A week ago, at Celtic Park, a most ridiculous thing happened during Celtic’s Champions League match with Milan.
Shortly after Celtic scored the winning goal, an overwhelmed Celtic fan by the name of Robert McHendry, dashed onto the pitch towards Milan goalkeeper Dida, made physical contact with him and then ran away. Dida gave chase only to collapse inexplicably moments later holding the side of his face.
Now pitch invasion is no laughing matter. A streaker who prances about like a fancy pony is one thing; a fan who invades the pitch and makes actual physical contact is a different thing altogether. I was sincerely worried, because having just watched Eastern Promises, I thought Dida might, however unlikely it is, actually have been slashed at the throat.
But he wasn’t. After watching numerous replays, it became evident that the overexcited fan merely touched him across the shoulder.
Fast forward a week and UEFA are investigating the matter. Although Milan have decided not to press charges and wisely so may I add, Celtic are still likely to be charged on the grounds of “lack of organization and improper conduct of supporters”. On the other hand, Dida will probably face some sort of punishment for simulation.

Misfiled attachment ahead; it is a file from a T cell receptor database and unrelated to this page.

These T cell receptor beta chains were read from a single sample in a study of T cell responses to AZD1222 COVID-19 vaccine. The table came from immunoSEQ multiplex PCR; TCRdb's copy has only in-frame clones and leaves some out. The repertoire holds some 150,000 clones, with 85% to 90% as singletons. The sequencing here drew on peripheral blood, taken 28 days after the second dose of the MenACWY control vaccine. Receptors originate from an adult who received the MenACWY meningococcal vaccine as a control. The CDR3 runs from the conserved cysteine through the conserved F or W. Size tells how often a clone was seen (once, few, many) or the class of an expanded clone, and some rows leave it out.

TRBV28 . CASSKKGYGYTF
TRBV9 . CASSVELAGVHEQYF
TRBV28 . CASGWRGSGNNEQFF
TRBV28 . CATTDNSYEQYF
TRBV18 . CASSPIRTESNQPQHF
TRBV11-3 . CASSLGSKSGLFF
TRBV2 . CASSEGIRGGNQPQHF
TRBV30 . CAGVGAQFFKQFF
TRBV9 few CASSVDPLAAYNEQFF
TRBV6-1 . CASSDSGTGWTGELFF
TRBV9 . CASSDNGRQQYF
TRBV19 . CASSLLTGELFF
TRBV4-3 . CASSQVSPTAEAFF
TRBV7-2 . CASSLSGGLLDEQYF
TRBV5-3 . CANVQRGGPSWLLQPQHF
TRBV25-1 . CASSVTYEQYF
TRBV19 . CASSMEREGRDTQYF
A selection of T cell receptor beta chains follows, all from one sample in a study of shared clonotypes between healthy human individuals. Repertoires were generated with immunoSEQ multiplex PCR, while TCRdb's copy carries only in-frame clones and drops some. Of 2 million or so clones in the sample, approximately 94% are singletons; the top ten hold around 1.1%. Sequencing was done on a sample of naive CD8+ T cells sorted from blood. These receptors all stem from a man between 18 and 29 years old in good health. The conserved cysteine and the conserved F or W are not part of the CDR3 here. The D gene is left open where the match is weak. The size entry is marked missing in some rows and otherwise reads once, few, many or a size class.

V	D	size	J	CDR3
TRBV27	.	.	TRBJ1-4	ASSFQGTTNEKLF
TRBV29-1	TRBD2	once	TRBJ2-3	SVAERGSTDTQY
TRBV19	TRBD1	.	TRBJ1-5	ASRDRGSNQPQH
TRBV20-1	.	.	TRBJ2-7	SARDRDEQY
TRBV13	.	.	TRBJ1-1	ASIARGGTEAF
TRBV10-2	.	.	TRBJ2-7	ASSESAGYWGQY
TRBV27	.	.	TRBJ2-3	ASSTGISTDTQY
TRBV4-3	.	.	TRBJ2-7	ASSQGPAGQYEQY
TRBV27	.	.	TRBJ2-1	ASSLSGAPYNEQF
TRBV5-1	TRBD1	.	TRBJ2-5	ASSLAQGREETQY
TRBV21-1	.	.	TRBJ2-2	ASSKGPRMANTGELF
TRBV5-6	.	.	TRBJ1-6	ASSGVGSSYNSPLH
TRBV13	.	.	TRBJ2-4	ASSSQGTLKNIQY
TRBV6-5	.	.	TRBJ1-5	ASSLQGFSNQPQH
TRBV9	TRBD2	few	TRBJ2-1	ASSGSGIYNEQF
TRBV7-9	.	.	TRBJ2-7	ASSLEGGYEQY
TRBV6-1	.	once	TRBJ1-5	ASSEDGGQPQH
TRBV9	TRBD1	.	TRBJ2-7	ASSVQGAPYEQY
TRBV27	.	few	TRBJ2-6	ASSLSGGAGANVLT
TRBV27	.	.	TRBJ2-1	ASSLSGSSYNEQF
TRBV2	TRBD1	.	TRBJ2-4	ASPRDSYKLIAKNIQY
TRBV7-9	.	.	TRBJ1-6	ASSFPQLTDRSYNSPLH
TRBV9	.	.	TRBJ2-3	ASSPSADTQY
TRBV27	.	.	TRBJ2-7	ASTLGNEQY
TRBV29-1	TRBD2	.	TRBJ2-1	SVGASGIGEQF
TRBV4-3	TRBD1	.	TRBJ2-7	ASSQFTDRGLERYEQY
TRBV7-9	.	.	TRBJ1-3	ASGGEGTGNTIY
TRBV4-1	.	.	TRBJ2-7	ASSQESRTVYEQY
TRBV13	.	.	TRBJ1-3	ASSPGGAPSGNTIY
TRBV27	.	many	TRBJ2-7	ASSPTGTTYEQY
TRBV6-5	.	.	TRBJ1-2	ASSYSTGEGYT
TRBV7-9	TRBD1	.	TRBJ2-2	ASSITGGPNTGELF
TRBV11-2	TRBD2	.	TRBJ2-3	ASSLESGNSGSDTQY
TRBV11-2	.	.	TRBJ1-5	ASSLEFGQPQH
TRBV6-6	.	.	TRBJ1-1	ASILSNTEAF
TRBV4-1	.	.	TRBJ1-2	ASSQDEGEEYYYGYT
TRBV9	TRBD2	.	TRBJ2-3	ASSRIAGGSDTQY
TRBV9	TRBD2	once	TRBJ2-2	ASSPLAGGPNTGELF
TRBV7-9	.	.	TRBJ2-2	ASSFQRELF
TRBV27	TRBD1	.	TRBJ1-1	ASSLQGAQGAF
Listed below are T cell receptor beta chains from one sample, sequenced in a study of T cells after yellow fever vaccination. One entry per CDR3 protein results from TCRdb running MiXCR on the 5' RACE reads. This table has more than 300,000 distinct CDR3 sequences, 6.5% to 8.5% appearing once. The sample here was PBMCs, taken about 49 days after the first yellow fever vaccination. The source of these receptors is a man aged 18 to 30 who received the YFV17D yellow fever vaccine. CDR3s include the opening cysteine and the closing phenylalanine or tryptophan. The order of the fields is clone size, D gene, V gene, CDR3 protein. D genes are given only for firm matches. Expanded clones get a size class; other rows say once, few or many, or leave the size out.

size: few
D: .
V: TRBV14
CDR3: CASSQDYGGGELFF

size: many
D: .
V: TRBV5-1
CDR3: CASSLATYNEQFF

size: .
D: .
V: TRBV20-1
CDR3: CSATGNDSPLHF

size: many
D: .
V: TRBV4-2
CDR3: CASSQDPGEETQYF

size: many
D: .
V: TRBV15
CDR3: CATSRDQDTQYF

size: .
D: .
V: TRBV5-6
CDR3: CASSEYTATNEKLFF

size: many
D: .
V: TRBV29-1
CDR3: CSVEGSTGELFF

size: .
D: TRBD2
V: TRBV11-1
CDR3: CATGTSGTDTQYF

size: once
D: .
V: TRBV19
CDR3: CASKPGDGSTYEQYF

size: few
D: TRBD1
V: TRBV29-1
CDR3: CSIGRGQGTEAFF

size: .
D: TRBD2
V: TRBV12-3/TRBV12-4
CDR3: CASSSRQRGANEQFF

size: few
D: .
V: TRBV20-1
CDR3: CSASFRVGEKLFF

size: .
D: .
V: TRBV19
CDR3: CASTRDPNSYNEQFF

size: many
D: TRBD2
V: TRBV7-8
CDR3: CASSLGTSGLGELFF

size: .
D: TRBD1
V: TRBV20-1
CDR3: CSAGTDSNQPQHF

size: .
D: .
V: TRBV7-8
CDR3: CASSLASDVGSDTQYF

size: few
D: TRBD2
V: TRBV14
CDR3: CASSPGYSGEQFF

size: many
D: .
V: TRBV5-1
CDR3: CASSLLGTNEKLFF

While Dida’s actions are indeed unforgivable, I’m somewhat disturbed by the way the media chose to portray the incident. The over-emphasis on Dida’s theatrics masks the real problem at hand here and that is the safety of players.
The possibility of something serious happening to Dida is not a product of my over-active imagination, but rather a recollection of something horrible that happened to Monica Seles 14 years ago. You see, on April 30, 1993, a deranged tennis fan ran onto the tennis court in a middle of a game and stabbed Monica Seles in the back, between her shoulder blades, with a steak knife.
The thought that someone might do the same in a football match might seem far fetched, but if you think about it, a real possibility. Given the sheer number of football fans and the size of stadia, the likelihood that someone successfully sneaks a weapon in is fairly high, no matter how tight or prudent security might be. And if this were so, imagine what it’ll be like if some crazed fan managed to sneak in with a steak knife and then dashed onto the pitch, brandishing the knife and with the intention of causing grievous bodily harm.
By no means, am I trying to vindicate Dida’s actions. What he did was unsportsmanlike, disgraceful even, but consider for a moment, what if he was really viciously attacked? What if Dida really got stabbed or slashed instead of getting tapped on the shoulder? Imagine that for a moment if you will. The papers, tabloids, news sites, will all be singing a different tune.
What I’m trying to bring bring to attention here is the very real risks that a player’s life is exposed to. The media’s over-emphasis on Dida’s play-acting is missing the point and is, quite frankly, shallow.